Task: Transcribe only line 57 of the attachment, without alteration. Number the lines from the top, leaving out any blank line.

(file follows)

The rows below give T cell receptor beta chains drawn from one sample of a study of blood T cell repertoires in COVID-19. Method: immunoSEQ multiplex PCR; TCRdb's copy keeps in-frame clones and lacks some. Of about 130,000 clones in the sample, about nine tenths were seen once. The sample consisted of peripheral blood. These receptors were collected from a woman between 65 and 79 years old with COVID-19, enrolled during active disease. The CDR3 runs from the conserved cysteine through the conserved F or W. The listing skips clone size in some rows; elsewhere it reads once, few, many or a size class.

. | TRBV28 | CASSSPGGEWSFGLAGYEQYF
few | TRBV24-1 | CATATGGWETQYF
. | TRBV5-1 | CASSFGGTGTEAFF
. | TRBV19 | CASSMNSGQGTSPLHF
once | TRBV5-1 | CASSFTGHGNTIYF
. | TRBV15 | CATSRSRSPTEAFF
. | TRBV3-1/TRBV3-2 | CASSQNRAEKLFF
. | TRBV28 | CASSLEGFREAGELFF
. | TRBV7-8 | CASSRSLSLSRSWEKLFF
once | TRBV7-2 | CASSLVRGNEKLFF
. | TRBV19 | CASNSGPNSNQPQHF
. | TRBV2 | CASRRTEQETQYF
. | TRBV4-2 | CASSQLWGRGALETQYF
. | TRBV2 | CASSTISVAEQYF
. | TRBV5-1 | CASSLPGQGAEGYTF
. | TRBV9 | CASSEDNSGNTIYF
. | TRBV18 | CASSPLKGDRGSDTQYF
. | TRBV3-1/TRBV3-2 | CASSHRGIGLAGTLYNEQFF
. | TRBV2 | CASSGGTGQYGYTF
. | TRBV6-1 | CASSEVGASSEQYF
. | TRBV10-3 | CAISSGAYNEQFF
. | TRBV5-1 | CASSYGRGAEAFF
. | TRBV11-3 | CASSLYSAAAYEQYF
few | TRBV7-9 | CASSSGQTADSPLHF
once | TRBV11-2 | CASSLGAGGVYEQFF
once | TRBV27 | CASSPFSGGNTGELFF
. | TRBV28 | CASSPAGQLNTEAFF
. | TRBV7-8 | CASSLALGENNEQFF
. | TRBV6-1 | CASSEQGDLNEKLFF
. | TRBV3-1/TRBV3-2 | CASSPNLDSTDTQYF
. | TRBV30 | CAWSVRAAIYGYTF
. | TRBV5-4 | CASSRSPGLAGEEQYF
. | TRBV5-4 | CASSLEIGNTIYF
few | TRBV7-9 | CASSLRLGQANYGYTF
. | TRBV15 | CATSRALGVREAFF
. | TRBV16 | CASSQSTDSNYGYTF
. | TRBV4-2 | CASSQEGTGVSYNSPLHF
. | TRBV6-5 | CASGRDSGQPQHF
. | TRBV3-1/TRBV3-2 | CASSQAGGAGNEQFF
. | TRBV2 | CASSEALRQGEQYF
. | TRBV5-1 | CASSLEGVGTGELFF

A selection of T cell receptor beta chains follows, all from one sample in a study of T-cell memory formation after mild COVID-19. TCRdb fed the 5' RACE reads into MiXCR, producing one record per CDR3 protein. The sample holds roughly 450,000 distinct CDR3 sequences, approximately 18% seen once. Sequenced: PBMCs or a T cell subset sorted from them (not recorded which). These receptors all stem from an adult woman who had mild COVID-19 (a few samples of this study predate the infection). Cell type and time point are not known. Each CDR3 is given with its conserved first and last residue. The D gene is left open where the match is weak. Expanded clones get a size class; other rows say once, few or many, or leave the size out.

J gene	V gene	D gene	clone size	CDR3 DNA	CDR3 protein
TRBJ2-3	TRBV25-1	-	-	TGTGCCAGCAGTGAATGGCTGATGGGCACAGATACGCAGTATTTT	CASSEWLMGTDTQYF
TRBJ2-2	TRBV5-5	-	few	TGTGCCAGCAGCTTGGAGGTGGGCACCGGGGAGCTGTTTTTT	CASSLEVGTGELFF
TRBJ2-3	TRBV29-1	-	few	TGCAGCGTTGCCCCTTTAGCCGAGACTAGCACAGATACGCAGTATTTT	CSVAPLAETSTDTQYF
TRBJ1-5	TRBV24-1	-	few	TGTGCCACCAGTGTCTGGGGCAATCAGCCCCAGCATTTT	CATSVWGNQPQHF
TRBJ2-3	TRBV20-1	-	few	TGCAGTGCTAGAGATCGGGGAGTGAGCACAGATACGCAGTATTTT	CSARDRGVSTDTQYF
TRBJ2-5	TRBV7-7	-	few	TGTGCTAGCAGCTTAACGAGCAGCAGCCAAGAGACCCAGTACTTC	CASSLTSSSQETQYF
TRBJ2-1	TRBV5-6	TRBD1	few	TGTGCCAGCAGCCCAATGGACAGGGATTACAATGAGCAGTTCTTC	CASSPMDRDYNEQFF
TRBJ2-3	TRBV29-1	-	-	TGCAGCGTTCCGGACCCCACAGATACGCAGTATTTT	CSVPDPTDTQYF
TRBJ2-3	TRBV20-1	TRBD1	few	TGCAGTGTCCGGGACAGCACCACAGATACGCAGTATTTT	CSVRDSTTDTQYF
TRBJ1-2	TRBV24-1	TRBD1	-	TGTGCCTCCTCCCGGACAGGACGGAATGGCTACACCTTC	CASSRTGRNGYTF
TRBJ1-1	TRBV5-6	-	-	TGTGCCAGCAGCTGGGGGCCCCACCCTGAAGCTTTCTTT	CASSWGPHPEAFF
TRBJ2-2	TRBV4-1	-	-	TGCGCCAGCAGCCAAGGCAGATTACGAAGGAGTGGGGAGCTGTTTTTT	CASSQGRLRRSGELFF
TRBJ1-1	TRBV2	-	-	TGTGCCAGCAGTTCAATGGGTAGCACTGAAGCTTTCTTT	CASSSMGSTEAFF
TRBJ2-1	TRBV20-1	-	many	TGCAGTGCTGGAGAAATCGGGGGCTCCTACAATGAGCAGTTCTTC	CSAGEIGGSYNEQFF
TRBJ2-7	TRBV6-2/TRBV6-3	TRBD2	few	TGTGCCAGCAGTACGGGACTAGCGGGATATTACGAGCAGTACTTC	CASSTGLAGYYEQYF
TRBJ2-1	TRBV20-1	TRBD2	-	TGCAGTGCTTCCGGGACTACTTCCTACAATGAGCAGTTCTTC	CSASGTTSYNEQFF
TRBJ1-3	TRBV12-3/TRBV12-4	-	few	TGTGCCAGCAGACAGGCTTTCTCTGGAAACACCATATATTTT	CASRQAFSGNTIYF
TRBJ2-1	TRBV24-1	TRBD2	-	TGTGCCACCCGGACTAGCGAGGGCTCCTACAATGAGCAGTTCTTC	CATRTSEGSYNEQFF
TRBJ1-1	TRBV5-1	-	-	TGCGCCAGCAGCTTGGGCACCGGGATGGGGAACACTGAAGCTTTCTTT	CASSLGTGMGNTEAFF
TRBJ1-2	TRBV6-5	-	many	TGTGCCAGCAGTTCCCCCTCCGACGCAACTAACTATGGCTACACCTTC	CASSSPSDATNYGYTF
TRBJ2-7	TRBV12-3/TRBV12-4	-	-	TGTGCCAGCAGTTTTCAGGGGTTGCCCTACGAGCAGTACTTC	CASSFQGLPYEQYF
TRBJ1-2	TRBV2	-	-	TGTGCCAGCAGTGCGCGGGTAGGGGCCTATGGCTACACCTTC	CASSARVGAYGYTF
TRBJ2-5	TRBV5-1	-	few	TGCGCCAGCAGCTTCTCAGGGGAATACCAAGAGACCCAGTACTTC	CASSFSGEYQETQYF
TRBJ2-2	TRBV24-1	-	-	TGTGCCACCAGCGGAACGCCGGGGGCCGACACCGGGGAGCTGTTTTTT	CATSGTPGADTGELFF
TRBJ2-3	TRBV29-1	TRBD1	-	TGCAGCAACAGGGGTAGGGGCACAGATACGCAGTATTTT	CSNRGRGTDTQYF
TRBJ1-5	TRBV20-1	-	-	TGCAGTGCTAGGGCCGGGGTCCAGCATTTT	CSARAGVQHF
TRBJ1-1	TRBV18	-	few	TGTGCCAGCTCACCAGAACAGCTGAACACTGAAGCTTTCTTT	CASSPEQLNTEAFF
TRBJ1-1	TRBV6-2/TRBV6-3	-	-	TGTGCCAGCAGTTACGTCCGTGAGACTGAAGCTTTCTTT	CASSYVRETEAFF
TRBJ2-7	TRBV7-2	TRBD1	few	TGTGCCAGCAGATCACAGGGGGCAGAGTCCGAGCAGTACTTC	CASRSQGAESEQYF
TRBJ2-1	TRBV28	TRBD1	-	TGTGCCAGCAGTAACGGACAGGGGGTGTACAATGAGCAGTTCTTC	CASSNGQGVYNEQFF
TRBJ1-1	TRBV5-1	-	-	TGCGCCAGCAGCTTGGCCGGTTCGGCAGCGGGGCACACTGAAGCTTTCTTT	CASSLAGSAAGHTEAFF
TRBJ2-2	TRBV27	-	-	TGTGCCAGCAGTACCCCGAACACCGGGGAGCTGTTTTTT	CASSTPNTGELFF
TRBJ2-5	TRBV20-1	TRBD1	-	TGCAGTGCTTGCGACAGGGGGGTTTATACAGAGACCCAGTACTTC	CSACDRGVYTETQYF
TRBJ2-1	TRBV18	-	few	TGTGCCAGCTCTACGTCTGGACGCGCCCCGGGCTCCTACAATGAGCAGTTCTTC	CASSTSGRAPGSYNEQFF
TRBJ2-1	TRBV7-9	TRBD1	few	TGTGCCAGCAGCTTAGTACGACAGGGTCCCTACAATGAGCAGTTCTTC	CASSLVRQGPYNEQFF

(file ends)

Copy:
TRBJ1-1	TRBV2	-	-	TGTGCCAGCAGTTCAATGGGTAGCACTGAAGCTTTCTTT	CASSSMGSTEAFF